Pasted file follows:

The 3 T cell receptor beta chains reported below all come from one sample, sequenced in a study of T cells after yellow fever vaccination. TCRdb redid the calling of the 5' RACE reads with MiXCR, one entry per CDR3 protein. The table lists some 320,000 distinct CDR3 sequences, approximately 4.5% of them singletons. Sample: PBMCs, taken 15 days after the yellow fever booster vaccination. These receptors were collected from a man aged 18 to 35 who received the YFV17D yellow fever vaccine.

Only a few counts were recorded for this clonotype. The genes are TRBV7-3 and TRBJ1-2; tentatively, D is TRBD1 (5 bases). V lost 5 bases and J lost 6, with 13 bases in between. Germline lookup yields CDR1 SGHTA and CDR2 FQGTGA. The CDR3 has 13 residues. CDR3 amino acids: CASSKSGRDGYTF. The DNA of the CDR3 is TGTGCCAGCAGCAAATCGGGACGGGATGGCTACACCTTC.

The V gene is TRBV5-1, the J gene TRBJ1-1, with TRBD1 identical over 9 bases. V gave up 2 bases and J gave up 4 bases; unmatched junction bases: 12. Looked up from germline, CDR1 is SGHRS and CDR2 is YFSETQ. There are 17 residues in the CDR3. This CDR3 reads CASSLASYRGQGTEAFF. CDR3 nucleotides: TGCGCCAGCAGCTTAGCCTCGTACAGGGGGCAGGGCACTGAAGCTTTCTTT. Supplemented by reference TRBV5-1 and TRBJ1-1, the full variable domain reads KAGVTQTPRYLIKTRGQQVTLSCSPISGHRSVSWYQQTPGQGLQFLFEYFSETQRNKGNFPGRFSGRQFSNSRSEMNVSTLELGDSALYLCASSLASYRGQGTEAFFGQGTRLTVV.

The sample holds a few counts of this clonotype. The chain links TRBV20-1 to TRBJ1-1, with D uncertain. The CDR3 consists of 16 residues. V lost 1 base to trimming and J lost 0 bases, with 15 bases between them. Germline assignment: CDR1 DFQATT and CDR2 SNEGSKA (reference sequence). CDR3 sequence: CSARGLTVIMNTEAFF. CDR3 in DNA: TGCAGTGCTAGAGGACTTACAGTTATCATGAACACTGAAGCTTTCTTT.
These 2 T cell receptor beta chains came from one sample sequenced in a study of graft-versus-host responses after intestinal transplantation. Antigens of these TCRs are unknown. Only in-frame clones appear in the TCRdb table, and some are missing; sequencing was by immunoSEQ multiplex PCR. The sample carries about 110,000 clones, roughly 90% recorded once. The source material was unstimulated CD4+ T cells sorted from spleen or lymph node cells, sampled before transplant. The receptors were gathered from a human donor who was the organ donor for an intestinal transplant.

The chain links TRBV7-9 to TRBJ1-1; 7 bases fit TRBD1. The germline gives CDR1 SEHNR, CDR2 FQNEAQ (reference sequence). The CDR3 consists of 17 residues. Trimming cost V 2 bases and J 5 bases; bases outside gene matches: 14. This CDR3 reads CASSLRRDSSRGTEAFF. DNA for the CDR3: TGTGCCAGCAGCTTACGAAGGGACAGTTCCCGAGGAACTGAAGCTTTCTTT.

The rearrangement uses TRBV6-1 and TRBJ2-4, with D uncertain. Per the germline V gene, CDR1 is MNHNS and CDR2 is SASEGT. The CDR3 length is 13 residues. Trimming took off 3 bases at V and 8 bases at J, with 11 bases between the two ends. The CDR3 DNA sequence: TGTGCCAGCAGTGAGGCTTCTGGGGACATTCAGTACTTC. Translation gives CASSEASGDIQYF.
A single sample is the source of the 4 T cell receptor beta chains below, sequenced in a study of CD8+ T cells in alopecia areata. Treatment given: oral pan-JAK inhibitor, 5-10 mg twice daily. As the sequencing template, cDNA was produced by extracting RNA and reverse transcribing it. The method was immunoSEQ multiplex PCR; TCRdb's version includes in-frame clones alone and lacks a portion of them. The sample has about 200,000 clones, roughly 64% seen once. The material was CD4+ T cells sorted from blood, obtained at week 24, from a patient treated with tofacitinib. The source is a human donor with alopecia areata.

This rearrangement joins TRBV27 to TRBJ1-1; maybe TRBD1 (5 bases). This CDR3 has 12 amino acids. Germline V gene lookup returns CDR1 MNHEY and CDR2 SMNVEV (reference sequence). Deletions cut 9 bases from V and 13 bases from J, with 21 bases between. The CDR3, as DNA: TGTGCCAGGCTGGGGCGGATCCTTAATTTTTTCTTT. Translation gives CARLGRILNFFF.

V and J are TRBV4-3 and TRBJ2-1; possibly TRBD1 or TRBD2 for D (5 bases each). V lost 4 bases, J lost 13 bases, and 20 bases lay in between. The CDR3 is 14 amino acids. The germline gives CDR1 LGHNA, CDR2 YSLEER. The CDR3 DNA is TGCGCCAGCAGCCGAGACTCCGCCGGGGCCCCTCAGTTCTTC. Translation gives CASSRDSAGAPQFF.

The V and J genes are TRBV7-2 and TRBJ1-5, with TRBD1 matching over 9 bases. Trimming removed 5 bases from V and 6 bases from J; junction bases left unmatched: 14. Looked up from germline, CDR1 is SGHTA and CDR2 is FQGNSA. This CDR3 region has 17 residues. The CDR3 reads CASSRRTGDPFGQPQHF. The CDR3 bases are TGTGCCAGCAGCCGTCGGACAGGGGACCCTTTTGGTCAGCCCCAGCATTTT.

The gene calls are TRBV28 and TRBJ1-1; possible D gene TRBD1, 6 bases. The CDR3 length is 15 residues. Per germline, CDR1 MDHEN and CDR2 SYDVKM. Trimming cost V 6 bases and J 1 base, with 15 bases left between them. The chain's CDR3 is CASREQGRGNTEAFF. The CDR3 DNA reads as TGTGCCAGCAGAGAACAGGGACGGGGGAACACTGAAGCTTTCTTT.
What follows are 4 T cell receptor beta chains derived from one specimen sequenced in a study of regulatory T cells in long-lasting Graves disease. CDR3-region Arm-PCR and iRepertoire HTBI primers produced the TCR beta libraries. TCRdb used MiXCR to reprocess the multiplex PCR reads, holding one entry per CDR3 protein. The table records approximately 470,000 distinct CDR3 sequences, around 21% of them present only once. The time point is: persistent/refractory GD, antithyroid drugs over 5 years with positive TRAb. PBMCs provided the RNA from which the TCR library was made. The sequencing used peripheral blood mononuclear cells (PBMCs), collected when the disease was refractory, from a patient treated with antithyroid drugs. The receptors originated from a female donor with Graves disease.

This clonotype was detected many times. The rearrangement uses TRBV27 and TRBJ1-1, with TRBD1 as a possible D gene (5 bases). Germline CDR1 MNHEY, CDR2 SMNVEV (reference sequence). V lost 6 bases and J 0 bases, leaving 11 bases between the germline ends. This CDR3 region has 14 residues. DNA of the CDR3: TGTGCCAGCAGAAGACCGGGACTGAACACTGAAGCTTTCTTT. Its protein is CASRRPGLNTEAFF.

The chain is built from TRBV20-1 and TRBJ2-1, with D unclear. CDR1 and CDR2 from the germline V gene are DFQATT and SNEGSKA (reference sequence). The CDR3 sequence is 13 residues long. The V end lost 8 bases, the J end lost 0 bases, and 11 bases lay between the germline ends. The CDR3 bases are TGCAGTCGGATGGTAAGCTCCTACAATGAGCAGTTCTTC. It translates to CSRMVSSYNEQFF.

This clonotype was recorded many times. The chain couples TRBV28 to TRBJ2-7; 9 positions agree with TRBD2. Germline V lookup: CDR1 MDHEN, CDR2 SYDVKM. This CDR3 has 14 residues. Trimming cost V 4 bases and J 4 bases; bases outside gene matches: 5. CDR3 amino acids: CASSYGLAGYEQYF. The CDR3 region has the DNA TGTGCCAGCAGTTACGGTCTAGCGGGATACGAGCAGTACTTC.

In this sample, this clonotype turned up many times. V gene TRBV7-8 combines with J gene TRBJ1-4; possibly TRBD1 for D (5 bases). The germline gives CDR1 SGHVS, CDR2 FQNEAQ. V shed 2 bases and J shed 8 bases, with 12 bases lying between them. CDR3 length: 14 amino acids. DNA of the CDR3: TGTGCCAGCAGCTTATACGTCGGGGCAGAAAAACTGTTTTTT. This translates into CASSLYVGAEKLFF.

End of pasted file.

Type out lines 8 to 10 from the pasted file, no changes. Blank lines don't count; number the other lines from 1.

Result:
A single sample is the source of the 4 T cell receptor beta chains below, sequenced in a study of CD8+ T cells in alopecia areata. Treatment given: oral pan-JAK inhibitor, 5-10 mg twice daily. As the sequencing template, cDNA was produced by extracting RNA and reverse transcribing it. The method was immunoSEQ multiplex PCR; TCRdb's version includes in-frame clones alone and lacks a portion of them. The sample has about 200,000 clones, roughly 64% seen once. The material was CD4+ T cells sorted from blood, obtained at week 24, from a patient treated with tofacitinib. The source is a human donor with alopecia areata.

This rearrangement joins TRBV27 to TRBJ1-1; maybe TRBD1 (5 bases). This CDR3 has 12 amino acids. Germline V gene lookup returns CDR1 MNHEY and CDR2 SMNVEV (reference sequence). Deletions cut 9 bases from V and 13 bases from J, with 21 bases between. The CDR3, as DNA: TGTGCCAGGCTGGGGCGGATCCTTAATTTTTTCTTT. Translation gives CARLGRILNFFF.

V and J are TRBV4-3 and TRBJ2-1; possibly TRBD1 or TRBD2 for D (5 bases each). V lost 4 bases, J lost 13 bases, and 20 bases lay in between. The CDR3 is 14 amino acids. The germline gives CDR1 LGHNA, CDR2 YSLEER. The CDR3 DNA is TGCGCCAGCAGCCGAGACTCCGCCGGGGCCCCTCAGTTCTTC. Translation gives CASSRDSAGAPQFF.